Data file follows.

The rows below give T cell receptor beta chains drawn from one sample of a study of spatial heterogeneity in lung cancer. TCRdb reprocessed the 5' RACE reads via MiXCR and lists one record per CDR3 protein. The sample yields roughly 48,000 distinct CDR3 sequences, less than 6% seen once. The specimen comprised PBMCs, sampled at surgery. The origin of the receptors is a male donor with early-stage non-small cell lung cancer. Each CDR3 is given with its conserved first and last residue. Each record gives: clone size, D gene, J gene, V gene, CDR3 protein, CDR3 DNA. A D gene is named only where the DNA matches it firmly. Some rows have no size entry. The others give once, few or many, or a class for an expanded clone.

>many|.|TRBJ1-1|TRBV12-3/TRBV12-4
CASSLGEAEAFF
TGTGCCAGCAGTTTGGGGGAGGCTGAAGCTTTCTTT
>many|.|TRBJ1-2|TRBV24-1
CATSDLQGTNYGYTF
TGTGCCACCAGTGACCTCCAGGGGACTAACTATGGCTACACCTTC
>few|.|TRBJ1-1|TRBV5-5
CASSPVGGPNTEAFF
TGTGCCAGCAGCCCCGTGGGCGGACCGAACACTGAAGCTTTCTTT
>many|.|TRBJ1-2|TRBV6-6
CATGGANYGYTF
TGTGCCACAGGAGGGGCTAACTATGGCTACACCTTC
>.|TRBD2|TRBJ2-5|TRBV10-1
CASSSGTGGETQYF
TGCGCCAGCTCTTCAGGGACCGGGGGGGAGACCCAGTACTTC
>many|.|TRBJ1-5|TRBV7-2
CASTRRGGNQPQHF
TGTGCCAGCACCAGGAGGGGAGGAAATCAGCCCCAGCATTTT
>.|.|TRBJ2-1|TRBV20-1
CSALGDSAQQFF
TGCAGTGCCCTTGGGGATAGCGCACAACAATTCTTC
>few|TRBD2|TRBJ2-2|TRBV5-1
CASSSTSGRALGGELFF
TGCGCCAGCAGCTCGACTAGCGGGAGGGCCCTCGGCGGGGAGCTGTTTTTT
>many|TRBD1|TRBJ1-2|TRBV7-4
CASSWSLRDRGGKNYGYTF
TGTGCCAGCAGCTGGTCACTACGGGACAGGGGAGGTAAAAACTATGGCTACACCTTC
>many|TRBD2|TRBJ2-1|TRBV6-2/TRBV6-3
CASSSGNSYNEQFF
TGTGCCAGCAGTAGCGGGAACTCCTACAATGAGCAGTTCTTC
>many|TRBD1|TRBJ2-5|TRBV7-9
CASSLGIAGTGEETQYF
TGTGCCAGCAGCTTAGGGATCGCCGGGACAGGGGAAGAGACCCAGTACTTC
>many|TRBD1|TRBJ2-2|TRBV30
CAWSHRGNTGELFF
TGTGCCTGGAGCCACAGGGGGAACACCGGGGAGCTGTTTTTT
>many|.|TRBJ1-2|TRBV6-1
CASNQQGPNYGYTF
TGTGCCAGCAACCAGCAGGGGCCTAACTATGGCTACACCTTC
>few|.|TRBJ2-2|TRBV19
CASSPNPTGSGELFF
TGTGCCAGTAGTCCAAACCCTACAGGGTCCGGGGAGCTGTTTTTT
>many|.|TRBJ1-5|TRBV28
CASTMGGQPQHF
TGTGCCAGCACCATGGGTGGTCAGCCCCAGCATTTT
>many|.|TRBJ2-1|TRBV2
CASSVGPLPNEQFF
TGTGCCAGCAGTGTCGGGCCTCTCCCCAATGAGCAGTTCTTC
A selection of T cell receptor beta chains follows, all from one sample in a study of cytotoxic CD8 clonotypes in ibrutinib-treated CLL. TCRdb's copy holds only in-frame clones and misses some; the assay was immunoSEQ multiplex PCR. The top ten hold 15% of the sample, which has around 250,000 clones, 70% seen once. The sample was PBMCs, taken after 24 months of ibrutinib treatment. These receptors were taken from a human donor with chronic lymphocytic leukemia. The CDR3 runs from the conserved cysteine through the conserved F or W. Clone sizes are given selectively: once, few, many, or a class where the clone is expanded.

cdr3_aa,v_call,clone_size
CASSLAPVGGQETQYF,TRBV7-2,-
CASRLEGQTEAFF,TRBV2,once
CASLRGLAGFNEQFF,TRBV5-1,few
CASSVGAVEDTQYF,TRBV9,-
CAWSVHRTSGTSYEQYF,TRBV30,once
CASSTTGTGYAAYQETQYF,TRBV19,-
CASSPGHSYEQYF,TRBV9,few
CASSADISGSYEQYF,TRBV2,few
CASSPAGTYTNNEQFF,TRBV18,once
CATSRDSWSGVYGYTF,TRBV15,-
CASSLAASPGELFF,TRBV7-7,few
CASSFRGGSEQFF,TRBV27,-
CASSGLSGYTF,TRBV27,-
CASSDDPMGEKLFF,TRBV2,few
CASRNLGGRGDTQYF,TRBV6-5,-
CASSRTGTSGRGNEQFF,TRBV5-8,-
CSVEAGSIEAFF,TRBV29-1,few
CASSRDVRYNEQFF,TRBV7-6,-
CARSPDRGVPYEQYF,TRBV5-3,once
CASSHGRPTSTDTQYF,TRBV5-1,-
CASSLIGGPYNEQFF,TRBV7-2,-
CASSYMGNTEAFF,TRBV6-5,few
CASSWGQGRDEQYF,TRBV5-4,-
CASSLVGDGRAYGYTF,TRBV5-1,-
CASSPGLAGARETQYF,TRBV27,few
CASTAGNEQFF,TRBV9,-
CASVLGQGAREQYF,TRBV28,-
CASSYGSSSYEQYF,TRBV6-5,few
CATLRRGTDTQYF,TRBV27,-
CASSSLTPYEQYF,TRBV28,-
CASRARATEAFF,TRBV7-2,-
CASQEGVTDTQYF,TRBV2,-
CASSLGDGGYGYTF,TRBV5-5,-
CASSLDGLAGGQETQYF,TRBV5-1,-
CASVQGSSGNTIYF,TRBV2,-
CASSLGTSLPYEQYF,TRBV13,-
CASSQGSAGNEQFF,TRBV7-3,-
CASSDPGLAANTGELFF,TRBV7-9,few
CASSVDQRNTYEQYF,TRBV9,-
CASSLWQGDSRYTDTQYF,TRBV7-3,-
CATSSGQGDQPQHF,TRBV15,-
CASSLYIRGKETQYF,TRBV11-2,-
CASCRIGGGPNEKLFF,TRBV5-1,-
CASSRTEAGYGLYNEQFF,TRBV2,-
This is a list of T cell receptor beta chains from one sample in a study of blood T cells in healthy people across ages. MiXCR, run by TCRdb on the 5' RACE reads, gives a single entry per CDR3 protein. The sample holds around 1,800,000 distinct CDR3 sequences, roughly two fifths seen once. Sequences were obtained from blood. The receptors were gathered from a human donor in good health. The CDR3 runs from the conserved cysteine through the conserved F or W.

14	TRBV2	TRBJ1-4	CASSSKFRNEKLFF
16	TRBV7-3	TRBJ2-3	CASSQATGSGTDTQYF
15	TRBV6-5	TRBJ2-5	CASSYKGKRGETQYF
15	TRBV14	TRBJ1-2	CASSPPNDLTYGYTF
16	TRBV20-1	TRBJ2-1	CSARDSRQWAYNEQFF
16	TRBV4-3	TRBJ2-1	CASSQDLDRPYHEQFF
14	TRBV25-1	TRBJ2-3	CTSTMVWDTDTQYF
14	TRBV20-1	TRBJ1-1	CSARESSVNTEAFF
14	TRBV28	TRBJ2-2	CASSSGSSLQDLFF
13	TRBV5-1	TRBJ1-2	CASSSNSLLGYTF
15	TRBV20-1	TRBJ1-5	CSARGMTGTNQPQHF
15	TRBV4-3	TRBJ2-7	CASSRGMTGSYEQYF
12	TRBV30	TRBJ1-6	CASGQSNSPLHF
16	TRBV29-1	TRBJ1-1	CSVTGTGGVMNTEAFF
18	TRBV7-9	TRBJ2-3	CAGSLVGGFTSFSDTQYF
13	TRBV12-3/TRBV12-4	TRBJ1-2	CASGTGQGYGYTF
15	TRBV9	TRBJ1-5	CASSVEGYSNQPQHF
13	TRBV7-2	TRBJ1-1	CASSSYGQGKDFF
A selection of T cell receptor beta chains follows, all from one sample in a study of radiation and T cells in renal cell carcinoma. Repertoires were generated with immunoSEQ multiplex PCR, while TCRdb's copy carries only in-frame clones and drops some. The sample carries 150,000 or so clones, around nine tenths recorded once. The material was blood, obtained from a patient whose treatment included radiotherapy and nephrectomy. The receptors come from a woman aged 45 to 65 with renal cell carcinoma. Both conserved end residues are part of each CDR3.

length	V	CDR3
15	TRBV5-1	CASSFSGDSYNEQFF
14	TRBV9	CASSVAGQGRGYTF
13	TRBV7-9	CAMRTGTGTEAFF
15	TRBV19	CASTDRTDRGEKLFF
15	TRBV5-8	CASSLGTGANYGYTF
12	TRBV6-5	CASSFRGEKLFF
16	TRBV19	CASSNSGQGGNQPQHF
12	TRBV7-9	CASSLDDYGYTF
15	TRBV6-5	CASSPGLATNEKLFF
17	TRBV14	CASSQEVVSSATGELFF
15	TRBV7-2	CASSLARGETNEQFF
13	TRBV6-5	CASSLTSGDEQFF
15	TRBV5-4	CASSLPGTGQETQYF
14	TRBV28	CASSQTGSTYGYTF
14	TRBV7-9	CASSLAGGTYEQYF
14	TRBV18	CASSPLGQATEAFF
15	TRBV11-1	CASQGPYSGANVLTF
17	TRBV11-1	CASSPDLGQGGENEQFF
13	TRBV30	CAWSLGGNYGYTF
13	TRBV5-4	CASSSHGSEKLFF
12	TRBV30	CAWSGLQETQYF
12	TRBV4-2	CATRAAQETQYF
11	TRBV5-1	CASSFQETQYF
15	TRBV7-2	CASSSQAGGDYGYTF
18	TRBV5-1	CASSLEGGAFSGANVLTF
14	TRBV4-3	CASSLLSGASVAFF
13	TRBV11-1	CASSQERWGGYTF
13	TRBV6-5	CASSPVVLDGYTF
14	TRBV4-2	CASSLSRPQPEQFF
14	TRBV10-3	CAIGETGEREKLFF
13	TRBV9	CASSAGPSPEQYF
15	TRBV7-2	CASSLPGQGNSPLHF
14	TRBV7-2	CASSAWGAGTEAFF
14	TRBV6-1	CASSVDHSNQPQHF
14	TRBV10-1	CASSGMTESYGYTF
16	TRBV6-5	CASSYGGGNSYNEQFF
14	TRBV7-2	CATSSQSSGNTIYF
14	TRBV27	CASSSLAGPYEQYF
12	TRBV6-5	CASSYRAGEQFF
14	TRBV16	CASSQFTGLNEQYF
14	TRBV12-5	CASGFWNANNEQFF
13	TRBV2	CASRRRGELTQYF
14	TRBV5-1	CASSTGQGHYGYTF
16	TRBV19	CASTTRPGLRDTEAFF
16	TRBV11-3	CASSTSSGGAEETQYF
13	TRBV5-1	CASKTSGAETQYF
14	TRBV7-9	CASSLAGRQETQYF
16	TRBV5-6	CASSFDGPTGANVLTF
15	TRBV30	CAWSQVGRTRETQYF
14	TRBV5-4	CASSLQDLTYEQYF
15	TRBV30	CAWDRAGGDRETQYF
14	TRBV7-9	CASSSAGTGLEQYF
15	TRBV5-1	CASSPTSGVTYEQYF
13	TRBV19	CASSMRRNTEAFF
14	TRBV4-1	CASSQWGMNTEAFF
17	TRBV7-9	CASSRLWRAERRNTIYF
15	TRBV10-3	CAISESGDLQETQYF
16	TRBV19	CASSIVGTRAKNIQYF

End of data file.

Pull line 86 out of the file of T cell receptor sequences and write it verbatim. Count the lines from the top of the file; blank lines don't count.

CASVQGSSGNTIYF,TRBV2,-